“Everything is a journey,” was a reaction to my choice of the theme ‘Journeys’ for this issue of Tambdi Mati. Inevitably so, since life is a moving-on. And since Joseph Campbell reminds us of the Hero’s Journey, we may for a moment believe, immodestly, that we are in congenial company.
People in Goa are used to comings and goings. They have frequently left home in search of employment, or ideological freedom, or the higher reaches of education. A standard greeting among people in Goa was the affectionate “Chitt ailia?” i.e. “Have you received a letter (from your folks who are away)?” Goa’s history talks journeys, those of visitors to her land like van Linschoten as also those of her own migrating gaon-bhau/bhoinni such as Dharmanand Kosambi. And among the big fish there are countless quiet names, the unnamed, unseen presence, of men and women who have braved fearful journeys, and have woven into the culture of the land rich textures and joyful or sorrowful patterns. Some of these stories keep pace here with us.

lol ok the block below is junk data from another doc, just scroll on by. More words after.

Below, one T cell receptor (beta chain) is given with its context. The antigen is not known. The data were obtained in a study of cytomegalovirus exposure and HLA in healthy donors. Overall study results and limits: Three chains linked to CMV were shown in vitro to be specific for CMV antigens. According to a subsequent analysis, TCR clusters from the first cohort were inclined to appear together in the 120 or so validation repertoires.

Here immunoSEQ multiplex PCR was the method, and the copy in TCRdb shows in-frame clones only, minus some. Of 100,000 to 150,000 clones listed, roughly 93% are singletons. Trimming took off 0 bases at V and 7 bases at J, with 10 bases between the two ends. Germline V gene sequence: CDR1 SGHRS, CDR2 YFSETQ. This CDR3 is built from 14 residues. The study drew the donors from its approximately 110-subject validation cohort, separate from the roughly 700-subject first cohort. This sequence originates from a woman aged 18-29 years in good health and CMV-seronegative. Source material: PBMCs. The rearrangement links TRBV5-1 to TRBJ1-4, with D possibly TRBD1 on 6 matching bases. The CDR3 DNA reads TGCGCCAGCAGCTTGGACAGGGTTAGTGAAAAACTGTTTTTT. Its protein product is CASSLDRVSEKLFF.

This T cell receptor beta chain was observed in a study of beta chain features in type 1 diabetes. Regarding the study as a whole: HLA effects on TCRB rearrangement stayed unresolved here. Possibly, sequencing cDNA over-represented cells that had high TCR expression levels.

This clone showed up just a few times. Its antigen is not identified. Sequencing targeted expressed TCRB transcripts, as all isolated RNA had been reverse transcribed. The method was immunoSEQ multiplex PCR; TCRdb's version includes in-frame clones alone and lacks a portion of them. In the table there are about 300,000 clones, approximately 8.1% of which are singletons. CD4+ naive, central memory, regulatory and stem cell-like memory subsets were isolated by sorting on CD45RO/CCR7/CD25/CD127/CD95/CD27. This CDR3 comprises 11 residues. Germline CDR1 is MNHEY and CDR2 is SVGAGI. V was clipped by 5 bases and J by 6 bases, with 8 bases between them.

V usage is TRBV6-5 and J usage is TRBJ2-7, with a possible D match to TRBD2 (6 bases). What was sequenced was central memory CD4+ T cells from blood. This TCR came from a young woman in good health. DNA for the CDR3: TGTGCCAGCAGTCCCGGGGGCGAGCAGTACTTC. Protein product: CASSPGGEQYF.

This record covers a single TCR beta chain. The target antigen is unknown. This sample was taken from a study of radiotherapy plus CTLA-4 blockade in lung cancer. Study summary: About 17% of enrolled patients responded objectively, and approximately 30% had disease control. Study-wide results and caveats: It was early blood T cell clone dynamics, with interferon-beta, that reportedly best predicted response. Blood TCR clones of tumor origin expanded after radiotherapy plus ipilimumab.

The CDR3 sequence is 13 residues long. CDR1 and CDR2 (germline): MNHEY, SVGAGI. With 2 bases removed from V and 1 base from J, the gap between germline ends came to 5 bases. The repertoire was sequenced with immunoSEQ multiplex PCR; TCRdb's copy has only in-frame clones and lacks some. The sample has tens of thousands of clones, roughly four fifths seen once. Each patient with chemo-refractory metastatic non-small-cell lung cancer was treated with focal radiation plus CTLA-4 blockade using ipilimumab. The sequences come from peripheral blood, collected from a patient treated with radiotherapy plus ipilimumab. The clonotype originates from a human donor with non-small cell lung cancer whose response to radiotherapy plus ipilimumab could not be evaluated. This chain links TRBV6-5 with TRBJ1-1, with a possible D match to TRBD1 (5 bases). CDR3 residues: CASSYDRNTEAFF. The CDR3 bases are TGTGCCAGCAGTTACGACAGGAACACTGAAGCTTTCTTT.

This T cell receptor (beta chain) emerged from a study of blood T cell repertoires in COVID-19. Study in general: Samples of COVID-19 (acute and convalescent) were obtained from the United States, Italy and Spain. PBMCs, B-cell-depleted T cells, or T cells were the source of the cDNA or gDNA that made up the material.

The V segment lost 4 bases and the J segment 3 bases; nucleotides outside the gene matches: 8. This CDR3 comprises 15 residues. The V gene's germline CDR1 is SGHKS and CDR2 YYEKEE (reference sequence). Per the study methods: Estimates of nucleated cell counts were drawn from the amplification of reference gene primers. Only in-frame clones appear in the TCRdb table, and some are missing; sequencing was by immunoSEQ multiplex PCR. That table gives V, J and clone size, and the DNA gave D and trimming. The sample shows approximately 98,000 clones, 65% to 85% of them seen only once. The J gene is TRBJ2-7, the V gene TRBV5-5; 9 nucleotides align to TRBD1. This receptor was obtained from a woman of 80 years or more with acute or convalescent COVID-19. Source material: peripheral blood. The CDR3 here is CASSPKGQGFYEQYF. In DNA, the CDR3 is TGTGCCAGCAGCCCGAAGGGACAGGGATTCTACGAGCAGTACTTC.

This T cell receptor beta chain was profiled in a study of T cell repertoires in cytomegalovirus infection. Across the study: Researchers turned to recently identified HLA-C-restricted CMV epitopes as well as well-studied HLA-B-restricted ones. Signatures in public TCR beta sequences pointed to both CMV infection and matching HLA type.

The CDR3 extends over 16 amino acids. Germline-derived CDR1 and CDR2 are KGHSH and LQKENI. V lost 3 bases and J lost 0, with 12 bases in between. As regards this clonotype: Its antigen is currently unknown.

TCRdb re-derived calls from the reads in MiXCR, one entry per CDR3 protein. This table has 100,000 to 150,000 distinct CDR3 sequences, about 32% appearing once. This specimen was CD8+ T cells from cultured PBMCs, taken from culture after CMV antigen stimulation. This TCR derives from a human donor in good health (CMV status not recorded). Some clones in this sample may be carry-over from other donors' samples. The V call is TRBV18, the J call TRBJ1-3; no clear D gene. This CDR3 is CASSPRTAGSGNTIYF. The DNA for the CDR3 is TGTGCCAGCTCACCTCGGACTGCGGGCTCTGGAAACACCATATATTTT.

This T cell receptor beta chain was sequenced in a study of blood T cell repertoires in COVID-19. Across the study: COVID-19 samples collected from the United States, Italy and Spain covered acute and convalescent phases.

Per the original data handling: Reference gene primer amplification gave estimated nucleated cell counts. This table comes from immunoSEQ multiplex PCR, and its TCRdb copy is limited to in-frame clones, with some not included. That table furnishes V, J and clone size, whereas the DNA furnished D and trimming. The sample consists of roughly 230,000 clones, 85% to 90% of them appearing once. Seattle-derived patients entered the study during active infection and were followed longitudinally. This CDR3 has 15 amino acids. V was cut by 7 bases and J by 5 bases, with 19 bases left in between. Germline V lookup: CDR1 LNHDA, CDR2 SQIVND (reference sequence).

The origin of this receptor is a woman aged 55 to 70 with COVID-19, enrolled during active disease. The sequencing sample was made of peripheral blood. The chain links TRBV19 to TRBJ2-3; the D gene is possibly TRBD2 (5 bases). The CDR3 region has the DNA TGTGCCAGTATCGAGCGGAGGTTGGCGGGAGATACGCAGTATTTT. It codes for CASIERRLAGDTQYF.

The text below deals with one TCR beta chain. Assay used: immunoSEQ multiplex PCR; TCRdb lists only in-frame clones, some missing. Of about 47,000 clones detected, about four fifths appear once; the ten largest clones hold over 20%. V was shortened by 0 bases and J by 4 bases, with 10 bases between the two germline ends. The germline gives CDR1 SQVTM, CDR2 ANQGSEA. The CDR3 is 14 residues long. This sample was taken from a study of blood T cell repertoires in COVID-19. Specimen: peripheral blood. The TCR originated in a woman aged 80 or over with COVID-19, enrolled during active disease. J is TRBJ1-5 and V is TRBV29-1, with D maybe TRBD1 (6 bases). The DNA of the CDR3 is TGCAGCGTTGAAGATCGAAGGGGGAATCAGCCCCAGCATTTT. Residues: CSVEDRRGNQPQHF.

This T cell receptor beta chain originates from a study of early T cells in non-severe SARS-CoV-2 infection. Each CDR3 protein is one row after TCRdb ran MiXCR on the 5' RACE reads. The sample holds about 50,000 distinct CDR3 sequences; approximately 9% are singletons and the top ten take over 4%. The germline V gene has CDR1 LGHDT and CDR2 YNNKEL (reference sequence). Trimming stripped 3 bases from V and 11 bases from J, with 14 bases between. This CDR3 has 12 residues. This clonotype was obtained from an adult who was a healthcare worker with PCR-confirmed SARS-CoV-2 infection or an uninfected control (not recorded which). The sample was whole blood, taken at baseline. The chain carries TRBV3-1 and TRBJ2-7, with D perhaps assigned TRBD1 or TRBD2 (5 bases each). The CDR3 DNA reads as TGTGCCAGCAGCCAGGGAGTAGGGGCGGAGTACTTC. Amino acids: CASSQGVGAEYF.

Travelling in the Goa of the yesteryears was slow-paced, full of stories. The train from Londa crossed the border to a foreign country called British India. Ships carried brides away from their families to Africa to marry arranged bridegrooms, and young men to Europe on strange quests. The first little aircraft landed in Mormugão on 19th November 1930. It was named Marão and the flight reached Goa in a mere 19 days! An accidental collision on a road between a car and a horse-carriage? A rare occurrence, recorded on camera, fortunately in black and white.
So journey, people did, to and from their tambdi mati. A distant call? We, here, think nothing of hiring a ‘pilot’ to fly us from the tintto to the nearby bus-stand.
When do we arrive at Ithaca? Who can tell? Ask our poet-in-residence, Salil Chaturvedi, and he will quote the Chinese maxim at us “If we don’t change our direction, we’ll end up where we are headed.” Perhaps numerous Ithacas beckon to us, journeys within journeys, Chinese boxes yet to be freed open. Yete mi. Punha lavkarach bhetu. Haun ietam.
– Isabel de Santa Rita Vás, Guest Editor
(Cover image for issue, courtesy Vivek Menezes)0 comments so far — Join the discussion